Agronomic and greenhouse gas assessment of land applied anaerobically digested swine manure
Peer Reviewed StatusNon-Peer Reviewed
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Management of animal wastes from intensive livestock operations (ILO) must be economically feasible, environmentally friendly and socially acceptable. Anaerobic digestion is a promising technology that could provide an option for managing animal waste that may reduce greenhouse gas emissions by utilizing the biogas produced during digestion to displace fossil-fuels and by reducing emissions during lagoon storage. A three-year study was conducted at two locations, Swift Current and Melfort, to compare the agronomic performance and gaseous N loss of land-applied anaerobically digested swine manure (ADSM) to conventionally treated swine manure (CTSM). Treatments included spring and fall applications of CTSM and ADSM at a 1x rate (10,000 and 7,150 L ha-1 respectively) applied each year, and a 3x rate (30,000 and 21,450 L ha-1 respectively) applied once at the beginning of the study. A treatment receiving commercial fertilizer (UAN) and a check (no N) were also included. Nitrogen use efficiency for single applications of ADSM or CTSM at the 3x rate were lower than three annual applications at the 1x rate, while UAN was intermediate. Nitrogen use efficiency of ADSM and CTSM applied in the fall was equal to spring when applied at 1x rate and, in general, agronomic performance of ADSM was similar or better than CTSM. Ammonia loss from ADSM was similar to CTSM, except for CTSM at the 3x rate applied in the fall at Melfort and in the spring at Swift Current, which had significantly higher losses than all other treatments. The percentage of applied N lost as N2O measured at the Melfort site was generally higher for treatments receiving CTSM compared to ADSM or UAN, and losses from ADSM and UAN were similar. The results from this study suggest that ADSM is equal or better than CTSM in terms of agronomic performance, but has lower environmental impact with respect to gaseous N loss.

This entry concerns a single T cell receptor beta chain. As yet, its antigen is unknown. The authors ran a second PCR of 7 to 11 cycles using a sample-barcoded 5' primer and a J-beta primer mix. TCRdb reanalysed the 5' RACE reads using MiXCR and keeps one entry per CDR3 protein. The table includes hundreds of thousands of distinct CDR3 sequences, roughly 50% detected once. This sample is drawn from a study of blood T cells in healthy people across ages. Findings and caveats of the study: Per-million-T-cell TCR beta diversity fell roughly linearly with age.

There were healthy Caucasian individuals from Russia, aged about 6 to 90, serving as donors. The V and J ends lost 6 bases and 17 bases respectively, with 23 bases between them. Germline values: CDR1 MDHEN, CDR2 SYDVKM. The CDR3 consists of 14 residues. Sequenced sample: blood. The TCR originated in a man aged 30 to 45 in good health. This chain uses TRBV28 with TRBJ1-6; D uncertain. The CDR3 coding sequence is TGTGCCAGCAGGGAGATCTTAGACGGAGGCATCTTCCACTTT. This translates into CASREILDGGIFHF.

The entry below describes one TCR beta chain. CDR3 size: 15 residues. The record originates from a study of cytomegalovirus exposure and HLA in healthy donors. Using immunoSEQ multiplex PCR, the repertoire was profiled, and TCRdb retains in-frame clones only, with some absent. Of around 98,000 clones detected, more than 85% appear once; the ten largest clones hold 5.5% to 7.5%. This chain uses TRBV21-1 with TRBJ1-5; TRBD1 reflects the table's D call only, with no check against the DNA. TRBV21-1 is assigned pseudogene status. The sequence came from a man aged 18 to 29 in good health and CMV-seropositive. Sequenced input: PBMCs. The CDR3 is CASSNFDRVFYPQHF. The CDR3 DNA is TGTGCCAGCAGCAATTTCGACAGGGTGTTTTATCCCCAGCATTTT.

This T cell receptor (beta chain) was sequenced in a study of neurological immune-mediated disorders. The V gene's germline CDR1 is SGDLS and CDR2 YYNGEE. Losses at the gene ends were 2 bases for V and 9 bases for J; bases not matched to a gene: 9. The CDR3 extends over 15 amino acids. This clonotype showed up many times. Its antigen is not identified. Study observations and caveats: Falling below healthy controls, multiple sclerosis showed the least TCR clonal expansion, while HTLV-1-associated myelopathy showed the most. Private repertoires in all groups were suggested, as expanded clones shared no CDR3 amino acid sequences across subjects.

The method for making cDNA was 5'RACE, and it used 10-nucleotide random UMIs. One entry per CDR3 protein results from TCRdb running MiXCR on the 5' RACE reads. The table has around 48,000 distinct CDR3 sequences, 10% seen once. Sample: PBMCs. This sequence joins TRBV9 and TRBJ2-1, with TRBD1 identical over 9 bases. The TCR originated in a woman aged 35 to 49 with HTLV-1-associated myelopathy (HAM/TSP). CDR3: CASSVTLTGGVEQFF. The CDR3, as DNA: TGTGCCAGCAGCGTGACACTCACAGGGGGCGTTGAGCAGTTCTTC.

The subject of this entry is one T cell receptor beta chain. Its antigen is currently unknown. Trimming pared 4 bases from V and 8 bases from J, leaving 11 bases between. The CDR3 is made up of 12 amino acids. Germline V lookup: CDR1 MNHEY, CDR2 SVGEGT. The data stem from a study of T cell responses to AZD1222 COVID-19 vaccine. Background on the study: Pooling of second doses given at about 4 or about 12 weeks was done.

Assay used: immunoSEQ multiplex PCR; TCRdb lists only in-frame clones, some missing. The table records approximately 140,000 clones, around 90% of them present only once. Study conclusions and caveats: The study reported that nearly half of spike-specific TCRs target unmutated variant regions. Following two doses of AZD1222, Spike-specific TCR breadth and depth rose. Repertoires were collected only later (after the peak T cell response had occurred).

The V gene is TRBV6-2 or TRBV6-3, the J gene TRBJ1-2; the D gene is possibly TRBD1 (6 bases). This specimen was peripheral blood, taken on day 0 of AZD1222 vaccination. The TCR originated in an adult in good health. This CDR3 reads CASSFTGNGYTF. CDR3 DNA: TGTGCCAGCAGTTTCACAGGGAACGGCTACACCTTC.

Part OfSoils and Crops Workshop
nitrogen use efficiency
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